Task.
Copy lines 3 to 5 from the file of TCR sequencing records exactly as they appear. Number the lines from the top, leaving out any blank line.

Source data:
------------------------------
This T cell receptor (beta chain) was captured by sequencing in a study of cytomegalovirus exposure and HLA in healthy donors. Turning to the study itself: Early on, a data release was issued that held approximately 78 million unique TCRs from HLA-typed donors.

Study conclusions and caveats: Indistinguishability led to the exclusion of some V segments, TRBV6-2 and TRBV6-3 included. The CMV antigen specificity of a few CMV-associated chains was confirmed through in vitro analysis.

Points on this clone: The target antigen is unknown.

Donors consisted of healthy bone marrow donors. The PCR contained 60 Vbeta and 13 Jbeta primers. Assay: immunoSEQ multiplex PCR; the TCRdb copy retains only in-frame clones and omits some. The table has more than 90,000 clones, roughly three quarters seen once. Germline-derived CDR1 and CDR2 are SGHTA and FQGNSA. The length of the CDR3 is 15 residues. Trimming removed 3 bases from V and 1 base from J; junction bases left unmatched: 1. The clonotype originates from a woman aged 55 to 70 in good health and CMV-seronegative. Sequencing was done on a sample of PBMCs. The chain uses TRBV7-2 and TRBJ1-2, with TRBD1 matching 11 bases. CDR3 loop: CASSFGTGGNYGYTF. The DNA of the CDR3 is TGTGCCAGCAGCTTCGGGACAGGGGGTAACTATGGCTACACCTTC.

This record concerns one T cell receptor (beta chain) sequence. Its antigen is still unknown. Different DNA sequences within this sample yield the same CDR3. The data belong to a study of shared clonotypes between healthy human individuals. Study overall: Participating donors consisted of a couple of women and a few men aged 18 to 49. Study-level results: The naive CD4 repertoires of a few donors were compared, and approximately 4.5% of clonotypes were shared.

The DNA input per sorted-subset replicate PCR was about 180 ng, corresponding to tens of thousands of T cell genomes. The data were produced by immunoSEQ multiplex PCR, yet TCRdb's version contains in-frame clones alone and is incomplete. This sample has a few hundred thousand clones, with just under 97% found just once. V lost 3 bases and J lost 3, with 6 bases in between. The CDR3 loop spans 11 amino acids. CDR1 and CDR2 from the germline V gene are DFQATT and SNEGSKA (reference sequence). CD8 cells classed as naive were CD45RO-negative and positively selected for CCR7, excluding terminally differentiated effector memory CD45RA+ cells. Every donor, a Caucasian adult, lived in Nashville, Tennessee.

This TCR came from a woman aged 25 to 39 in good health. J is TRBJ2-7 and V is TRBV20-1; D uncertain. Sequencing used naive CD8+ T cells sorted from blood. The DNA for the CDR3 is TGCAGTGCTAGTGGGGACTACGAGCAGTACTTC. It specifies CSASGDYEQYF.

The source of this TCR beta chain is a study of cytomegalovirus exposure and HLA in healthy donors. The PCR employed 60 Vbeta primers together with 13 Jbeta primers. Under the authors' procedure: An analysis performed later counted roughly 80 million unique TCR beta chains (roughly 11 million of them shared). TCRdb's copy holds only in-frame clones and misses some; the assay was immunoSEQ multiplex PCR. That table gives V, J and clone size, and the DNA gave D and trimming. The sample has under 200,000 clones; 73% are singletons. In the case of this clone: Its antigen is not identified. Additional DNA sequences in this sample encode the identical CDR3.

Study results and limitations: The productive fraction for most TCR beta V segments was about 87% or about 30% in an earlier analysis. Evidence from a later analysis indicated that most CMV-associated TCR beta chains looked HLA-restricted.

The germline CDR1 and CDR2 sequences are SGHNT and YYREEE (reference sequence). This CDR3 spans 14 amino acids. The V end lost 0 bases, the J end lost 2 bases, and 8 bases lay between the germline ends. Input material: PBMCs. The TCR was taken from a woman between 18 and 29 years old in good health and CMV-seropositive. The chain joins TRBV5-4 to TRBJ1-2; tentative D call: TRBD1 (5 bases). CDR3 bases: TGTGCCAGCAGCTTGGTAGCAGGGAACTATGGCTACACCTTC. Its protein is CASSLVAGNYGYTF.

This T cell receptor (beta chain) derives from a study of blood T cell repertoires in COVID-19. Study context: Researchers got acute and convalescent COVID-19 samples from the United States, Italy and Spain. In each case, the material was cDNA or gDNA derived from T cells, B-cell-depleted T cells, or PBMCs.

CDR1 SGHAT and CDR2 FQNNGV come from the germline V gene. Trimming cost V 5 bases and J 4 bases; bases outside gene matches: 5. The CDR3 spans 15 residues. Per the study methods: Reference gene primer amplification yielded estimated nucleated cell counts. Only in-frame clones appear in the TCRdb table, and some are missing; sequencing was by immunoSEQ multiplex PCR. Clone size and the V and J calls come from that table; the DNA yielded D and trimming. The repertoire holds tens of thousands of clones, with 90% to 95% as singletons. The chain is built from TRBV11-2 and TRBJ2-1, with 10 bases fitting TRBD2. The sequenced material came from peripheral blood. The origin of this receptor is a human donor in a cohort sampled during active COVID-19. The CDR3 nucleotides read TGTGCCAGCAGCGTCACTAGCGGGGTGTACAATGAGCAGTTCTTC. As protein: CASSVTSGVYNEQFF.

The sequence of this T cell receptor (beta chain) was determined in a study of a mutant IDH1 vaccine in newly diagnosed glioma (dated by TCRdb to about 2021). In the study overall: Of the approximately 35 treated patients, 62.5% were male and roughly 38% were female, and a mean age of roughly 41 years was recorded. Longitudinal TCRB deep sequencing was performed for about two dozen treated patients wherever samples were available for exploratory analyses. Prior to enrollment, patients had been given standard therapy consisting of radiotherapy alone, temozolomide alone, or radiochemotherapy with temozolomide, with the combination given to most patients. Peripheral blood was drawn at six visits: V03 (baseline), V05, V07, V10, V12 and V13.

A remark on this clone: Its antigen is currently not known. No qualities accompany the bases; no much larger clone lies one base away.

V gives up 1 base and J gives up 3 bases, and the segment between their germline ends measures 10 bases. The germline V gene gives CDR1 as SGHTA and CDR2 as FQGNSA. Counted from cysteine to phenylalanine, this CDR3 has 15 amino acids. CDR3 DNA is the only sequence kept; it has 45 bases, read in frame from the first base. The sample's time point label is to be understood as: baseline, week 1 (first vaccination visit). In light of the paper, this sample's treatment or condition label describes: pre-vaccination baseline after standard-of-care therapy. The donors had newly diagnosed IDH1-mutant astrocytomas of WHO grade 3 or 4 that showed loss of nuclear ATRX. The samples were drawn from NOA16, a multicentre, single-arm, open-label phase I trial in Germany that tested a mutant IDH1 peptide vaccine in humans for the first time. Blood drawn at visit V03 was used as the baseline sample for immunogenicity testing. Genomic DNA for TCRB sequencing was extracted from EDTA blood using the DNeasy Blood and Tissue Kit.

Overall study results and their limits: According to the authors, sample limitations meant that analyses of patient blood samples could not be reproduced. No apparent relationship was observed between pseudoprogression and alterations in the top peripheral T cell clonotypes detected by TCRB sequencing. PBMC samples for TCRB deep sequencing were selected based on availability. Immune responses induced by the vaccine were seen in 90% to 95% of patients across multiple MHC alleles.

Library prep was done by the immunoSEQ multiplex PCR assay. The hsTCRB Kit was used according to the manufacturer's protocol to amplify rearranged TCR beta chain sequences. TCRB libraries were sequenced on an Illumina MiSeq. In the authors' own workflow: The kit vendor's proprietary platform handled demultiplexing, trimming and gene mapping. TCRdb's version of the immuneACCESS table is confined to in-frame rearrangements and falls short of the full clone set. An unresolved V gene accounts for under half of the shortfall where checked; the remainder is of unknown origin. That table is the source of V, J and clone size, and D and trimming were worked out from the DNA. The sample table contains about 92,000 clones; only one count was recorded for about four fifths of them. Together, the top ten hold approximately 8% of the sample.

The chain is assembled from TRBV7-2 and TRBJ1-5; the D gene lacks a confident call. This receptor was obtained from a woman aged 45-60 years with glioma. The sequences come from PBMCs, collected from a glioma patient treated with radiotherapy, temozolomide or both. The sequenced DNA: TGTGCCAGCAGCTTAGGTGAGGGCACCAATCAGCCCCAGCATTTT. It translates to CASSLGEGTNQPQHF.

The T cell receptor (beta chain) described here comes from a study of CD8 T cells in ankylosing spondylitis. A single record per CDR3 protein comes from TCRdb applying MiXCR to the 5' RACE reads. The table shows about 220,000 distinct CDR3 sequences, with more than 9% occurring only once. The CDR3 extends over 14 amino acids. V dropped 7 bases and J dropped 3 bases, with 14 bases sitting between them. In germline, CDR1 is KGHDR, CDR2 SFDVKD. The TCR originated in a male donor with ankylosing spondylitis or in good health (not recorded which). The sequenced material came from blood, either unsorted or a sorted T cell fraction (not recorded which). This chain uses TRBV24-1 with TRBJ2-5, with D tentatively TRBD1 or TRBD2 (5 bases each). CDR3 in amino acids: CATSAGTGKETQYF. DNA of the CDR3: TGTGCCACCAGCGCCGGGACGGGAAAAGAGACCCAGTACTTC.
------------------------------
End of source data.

Points on this clone: The target antigen is unknown.

Donors consisted of healthy bone marrow donors. The PCR contained 60 Vbeta and 13 Jbeta primers. Assay: immunoSEQ multiplex PCR; the TCRdb copy retains only in-frame clones and omits some. The table has more than 90,000 clones, roughly three quarters seen once. Germline-derived CDR1 and CDR2 are SGHTA and FQGNSA. The length of the CDR3 is 15 residues. Trimming removed 3 bases from V and 1 base from J; junction bases left unmatched: 1. The clonotype originates from a woman aged 55 to 70 in good health and CMV-seronegative. Sequencing was done on a sample of PBMCs. The chain uses TRBV7-2 and TRBJ1-2, with TRBD1 matching 11 bases. CDR3 loop: CASSFGTGGNYGYTF. The DNA of the CDR3 is TGTGCCAGCAGCTTCGGGACAGGGGGTAACTATGGCTACACCTTC.

This record concerns one T cell receptor (beta chain) sequence. Its antigen is still unknown. Different DNA sequences within this sample yield the same CDR3. The data belong to a study of shared clonotypes between healthy human individuals. Study overall: Participating donors consisted of a couple of women and a few men aged 18 to 49. Study-level results: The naive CD4 repertoires of a few donors were compared, and approximately 4.5% of clonotypes were shared.